Australia reverses ban on uranium exports to India
Australia's ruling party voted Sunday to overturn a long-standing ban on exporting uranium to India, despite fierce opposition from critics who argued such sales are unsafe because India has not signed the Nuclear Nonproliferation Treaty.
Prime Minister Julia Gillard urged members of her center-left Labor Party during its annual conference to allow the exports in the interest of the national economy, arguing there are safeguards in place to ensure the uranium would be used for peaceful purposes.
"We need to make sure that across our regions we have the strongest possible relationships we can, including with the world's largest democracy, India," Gillard said. "That's why today we should determine to change our platform and enable us, under safeguards, to sell uranium to India."
The party's vote to amend an executive policy does not need parliamentary approval.
Australia holds 40 per cent of the world's known uranium reserves. It does not sell uranium on the open market and bans nuclear power generation at home.
But it sells uranium only for the purpose of power generation under strict conditions banning any military applications in bilateral trade agreements with the United States, China, Taiwan, Japan, South Korea and several European countries.
Australia's previous conservative government started negotiations with energy-hungry India on uranium sales. But the Labor government immediately ended the talks when it came to power in 2007, ruling out exports unless New Delhi signed the Nuclear Nonproliferation Treaty.
Gillard had previously noted that the U.S. lifted a "de facto international ban" on nuclear cooperation with India in 2005 when it signed a deal with New Delhi to trade uranium and work together on civil atomic power generation.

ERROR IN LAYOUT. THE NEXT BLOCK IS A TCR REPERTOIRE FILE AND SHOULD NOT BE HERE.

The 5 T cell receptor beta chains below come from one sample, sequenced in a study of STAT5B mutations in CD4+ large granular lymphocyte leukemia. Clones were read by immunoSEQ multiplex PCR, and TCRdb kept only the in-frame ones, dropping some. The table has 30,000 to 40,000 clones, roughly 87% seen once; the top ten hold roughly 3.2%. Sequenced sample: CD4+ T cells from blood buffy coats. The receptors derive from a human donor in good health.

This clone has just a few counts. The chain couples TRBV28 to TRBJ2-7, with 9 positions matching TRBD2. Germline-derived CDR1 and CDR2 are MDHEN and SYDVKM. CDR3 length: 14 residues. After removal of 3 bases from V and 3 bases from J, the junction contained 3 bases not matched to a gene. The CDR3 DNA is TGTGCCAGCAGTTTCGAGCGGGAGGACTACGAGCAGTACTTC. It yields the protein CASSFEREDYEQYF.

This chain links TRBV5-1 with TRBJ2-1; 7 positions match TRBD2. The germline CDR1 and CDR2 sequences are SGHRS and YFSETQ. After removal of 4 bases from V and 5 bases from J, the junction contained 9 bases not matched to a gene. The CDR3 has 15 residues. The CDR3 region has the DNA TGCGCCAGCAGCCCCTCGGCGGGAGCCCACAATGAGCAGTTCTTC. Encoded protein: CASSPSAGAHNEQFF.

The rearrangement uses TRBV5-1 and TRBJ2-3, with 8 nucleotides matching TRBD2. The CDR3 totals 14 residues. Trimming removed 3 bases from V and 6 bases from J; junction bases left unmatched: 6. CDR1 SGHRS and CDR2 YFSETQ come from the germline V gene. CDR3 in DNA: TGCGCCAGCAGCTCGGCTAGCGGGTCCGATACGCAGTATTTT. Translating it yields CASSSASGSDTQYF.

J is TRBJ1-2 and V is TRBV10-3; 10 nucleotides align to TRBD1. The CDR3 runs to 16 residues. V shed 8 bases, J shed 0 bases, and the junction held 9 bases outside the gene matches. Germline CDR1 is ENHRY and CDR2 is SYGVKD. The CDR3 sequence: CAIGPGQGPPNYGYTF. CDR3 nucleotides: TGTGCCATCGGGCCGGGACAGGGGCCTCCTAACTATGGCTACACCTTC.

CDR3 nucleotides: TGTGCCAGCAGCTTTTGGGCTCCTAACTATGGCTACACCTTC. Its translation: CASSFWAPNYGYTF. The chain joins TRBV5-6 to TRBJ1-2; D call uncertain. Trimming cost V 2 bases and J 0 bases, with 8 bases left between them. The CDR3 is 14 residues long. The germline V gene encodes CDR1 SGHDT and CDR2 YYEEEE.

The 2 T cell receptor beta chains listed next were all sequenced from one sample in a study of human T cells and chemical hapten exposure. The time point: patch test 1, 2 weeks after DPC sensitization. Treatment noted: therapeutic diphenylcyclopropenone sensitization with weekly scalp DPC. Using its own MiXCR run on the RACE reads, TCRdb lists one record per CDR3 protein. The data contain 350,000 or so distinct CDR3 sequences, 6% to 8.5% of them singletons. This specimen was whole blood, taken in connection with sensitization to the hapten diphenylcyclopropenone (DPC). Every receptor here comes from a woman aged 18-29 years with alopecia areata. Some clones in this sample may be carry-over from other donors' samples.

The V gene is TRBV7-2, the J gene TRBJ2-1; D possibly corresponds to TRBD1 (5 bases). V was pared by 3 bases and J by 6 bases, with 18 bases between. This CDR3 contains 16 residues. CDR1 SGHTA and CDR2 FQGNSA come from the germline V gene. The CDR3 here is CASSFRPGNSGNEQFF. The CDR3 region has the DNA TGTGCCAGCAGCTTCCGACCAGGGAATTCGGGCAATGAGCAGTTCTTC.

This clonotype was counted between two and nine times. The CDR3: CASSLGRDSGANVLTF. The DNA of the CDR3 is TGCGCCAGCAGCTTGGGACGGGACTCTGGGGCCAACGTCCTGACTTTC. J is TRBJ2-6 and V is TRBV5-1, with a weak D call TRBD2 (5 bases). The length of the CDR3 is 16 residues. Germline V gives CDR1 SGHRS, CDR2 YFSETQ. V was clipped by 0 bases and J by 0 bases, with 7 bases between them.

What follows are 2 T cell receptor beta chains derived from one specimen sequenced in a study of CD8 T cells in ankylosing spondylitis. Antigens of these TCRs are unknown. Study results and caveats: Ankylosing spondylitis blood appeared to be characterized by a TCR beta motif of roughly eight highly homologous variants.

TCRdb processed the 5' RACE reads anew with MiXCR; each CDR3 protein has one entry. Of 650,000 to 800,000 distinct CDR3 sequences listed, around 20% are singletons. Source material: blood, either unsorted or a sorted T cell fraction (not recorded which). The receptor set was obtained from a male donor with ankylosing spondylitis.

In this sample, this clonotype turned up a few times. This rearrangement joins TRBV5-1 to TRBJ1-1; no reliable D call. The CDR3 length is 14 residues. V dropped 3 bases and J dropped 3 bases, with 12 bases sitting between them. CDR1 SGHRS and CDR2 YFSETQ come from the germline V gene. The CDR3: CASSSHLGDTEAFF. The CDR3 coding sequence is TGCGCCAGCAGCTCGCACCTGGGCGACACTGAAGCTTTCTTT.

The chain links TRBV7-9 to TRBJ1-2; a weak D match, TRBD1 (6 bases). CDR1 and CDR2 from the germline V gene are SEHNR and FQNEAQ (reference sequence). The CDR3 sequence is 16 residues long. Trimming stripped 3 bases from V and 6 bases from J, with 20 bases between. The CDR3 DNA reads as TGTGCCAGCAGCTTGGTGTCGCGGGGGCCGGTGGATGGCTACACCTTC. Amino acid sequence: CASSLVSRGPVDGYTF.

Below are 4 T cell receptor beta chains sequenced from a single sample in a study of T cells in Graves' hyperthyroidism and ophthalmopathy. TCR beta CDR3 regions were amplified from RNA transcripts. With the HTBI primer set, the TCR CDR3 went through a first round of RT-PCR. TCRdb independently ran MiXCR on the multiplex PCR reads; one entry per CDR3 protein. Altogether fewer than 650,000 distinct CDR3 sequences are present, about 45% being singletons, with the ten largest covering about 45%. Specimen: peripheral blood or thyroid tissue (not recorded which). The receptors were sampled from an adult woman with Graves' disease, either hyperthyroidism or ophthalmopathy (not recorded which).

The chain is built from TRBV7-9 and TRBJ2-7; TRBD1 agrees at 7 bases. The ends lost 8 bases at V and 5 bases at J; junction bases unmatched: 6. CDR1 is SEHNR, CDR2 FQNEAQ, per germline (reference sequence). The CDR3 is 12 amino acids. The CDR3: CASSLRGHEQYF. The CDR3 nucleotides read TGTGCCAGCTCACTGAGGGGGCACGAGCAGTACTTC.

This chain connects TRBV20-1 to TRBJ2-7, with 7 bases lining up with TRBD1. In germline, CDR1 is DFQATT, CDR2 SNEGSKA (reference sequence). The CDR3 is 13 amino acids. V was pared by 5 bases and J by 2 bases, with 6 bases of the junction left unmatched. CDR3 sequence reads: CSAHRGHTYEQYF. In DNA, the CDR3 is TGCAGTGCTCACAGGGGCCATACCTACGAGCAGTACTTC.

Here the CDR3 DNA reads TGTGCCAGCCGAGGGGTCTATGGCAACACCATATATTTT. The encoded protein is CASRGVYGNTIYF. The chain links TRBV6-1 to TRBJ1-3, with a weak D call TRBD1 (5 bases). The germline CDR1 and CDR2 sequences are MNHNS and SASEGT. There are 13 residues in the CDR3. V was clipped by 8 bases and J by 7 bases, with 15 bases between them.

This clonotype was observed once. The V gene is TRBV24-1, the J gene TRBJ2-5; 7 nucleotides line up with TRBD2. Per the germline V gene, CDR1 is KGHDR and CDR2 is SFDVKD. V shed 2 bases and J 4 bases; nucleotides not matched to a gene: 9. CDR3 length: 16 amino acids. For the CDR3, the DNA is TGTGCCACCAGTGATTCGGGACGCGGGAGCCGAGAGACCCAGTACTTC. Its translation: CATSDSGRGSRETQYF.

But many Labor lawmakers slammed the policy change, arguing that selling uranium to India in the wake of this year's nuclear disaster at the Fukushima Daiichi power plant in Japan, the 1979 partial meltdown of the Three Mile Island reactor in the U.S. and other nuclear accidents was irresponsible and out of touch.
Labor Sen. Doug Cameron won a standing ovation from the crowd after a fiery speech in which he called the amendment "nonsense."
"Prime Minster, you are wrong! Ministers, you are wrong!" he shouted to thunderous applause. "This is a bad move for the Labor Party, it's a bad move for international peace."
Others argued that India was too important an economic power to ignore.
"India, like China, is a rising superpower and it has to be upfront and center in our foreign policy and our foreign trade," said Labor member Richard Marles. "(This amendment) will pave the way for our two countries to fulfill our shared destiny as nations and friends."
The motion passed by a vote of 206 to 185.